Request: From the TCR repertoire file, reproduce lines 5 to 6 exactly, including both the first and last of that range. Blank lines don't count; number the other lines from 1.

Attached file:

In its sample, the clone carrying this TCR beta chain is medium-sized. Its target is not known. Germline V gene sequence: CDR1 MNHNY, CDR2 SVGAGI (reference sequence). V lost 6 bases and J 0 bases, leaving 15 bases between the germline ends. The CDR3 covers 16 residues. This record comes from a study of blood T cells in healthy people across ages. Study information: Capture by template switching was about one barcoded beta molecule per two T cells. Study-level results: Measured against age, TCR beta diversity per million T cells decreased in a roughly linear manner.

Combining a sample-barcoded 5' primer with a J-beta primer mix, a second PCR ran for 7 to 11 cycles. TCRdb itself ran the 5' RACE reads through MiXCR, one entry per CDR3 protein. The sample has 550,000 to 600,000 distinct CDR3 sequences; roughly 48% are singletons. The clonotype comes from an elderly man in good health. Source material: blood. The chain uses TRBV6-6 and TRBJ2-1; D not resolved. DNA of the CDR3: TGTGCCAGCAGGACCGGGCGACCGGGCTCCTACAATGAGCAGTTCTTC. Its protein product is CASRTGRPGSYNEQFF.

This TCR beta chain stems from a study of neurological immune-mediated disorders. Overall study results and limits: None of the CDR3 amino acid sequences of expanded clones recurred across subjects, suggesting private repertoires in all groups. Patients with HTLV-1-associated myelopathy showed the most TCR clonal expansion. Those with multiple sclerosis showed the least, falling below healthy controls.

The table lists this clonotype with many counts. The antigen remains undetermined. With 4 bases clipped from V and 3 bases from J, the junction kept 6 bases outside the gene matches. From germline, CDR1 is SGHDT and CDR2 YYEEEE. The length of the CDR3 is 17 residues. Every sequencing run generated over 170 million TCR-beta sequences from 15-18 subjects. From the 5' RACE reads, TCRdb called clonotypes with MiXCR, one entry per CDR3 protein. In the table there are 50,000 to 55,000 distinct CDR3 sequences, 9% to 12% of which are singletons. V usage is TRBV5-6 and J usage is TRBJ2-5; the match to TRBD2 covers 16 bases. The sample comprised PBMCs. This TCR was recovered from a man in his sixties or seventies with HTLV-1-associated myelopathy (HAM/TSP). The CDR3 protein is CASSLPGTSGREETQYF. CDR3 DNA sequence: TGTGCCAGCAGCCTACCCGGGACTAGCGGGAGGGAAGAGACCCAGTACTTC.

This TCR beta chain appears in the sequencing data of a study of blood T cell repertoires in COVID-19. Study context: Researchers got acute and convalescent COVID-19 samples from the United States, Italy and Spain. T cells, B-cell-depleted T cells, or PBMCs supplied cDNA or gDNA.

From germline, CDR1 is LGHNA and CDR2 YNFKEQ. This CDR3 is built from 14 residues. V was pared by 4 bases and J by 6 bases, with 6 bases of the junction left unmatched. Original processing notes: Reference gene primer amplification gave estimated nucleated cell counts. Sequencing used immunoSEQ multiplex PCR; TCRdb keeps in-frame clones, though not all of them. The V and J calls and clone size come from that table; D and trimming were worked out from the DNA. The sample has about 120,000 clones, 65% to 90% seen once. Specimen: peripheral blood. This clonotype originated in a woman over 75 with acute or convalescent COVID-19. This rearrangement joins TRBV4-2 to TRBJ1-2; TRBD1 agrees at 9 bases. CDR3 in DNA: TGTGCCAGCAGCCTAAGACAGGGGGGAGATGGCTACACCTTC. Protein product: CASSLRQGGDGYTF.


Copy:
This TCR beta chain appears in the sequencing data of a study of blood T cell repertoires in COVID-19. Study context: Researchers got acute and convalescent COVID-19 samples from the United States, Italy and Spain. T cells, B-cell-depleted T cells, or PBMCs supplied cDNA or gDNA.

From germline, CDR1 is LGHNA and CDR2 YNFKEQ. This CDR3 is built from 14 residues. V was pared by 4 bases and J by 6 bases, with 6 bases of the junction left unmatched. Original processing notes: Reference gene primer amplification gave estimated nucleated cell counts. Sequencing used immunoSEQ multiplex PCR; TCRdb keeps in-frame clones, though not all of them. The V and J calls and clone size come from that table; D and trimming were worked out from the DNA. The sample has about 120,000 clones, 65% to 90% seen once. Specimen: peripheral blood. This clonotype originated in a woman over 75 with acute or convalescent COVID-19. This rearrangement joins TRBV4-2 to TRBJ1-2; TRBD1 agrees at 9 bases. CDR3 in DNA: TGTGCCAGCAGCCTAAGACAGGGGGGAGATGGCTACACCTTC. Protein product: CASSLRQGGDGYTF.